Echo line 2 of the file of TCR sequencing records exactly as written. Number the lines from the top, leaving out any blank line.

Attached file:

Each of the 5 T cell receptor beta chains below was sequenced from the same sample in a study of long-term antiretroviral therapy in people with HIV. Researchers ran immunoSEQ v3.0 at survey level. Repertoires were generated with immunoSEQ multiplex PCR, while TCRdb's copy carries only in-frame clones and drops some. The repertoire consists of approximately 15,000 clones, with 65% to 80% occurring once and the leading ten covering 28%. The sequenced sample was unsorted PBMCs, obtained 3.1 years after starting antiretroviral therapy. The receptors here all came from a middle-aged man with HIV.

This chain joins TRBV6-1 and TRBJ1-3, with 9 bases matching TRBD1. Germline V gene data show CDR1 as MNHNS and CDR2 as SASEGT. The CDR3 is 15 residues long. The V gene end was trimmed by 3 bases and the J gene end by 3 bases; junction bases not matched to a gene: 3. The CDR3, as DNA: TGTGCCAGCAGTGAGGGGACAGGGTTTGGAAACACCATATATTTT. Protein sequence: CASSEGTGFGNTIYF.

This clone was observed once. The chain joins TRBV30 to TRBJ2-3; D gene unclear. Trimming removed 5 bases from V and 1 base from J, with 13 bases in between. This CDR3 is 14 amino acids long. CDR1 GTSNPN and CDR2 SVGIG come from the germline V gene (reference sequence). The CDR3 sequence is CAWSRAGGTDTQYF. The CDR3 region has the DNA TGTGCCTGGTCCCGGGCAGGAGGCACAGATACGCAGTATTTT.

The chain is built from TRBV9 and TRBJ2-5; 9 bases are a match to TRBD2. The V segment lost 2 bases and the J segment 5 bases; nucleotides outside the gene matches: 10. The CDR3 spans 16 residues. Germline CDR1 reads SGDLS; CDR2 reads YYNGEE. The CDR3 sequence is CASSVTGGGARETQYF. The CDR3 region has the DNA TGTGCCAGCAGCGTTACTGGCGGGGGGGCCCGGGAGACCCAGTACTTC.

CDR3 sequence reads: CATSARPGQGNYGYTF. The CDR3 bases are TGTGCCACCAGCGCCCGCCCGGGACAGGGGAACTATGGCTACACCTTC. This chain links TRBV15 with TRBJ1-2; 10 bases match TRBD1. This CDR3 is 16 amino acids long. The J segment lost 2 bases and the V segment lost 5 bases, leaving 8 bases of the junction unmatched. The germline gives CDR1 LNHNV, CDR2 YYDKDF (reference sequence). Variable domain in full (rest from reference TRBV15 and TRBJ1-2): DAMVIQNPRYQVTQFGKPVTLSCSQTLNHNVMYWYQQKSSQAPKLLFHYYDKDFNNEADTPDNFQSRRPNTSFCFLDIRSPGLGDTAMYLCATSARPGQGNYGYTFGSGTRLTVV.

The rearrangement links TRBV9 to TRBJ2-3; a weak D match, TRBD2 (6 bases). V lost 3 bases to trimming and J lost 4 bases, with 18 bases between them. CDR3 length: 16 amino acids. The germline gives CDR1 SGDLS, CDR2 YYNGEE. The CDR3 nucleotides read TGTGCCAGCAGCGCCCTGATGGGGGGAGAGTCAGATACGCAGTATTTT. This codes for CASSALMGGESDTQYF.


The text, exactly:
This chain joins TRBV6-1 and TRBJ1-3, with 9 bases matching TRBD1. Germline V gene data show CDR1 as MNHNS and CDR2 as SASEGT. The CDR3 is 15 residues long. The V gene end was trimmed by 3 bases and the J gene end by 3 bases; junction bases not matched to a gene: 3. The CDR3, as DNA: TGTGCCAGCAGTGAGGGGACAGGGTTTGGAAACACCATATATTTT. Protein sequence: CASSEGTGFGNTIYF.